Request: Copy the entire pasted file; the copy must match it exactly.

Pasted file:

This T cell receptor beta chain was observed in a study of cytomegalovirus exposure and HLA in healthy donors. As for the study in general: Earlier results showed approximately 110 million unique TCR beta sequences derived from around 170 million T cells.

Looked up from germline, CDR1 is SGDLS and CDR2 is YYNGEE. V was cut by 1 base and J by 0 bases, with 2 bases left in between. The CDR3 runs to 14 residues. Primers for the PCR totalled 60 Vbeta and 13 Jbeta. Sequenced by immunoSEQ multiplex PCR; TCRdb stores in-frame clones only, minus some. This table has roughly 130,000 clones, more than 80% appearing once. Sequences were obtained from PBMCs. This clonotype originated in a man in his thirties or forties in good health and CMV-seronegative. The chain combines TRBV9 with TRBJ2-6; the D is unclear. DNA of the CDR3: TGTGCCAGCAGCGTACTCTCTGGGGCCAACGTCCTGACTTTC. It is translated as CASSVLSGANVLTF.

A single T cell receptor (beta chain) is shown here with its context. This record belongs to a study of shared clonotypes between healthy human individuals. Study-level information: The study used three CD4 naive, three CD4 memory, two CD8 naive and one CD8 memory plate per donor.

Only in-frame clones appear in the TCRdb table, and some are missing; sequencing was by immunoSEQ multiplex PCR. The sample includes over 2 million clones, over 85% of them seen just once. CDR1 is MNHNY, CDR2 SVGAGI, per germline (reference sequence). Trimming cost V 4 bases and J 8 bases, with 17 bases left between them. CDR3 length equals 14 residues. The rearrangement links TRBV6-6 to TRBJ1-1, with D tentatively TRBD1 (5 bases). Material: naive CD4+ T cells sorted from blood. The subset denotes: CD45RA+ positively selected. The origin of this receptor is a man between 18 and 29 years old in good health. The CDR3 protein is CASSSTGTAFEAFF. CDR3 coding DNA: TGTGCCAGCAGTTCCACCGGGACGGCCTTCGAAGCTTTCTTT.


This T cell receptor beta chain was observed in a study of cytomegalovirus exposure and HLA in healthy donors. As for the study in general: Earlier results showed approximately 110 million unique TCR beta sequences derived from around 170 million T cells.

Looked up from germline, CDR1 is SGDLS and CDR2 is YYNGEE. V was cut by 1 base and J by 0 bases, with 2 bases left in between. The CDR3 runs to 14 residues. Primers for the PCR totalled 60 Vbeta and 13 Jbeta. Sequenced by immunoSEQ multiplex PCR; TCRdb stores in-frame clones only, minus some. This table has roughly 130,000 clones, more than 80% appearing once. Sequences were obtained from PBMCs. This clonotype originated in a man in his thirties or forties in good health and CMV-seronegative. The chain combines TRBV9 with TRBJ2-6; the D is unclear. DNA of the CDR3: TGTGCCAGCAGCGTACTCTCTGGGGCCAACGTCCTGACTTTC. It is translated as CASSVLSGANVLTF.

A single T cell receptor (beta chain) is shown here with its context. This record belongs to a study of shared clonotypes between healthy human individuals. Study-level information: The study used three CD4 naive, three CD4 memory, two CD8 naive and one CD8 memory plate per donor.

Only in-frame clones appear in the TCRdb table, and some are missing; sequencing was by immunoSEQ multiplex PCR. The sample includes over 2 million clones, over 85% of them seen just once. CDR1 is MNHNY, CDR2 SVGAGI, per germline (reference sequence). Trimming cost V 4 bases and J 8 bases, with 17 bases left between them. CDR3 length equals 14 residues. The rearrangement links TRBV6-6 to TRBJ1-1, with D tentatively TRBD1 (5 bases). Material: naive CD4+ T cells sorted from blood. The subset denotes: CD45RA+ positively selected. The origin of this receptor is a man between 18 and 29 years old in good health. The CDR3 protein is CASSSTGTAFEAFF. CDR3 coding DNA: TGTGCCAGCAGTTCCACCGGGACGGCCTTCGAAGCTTTCTTT.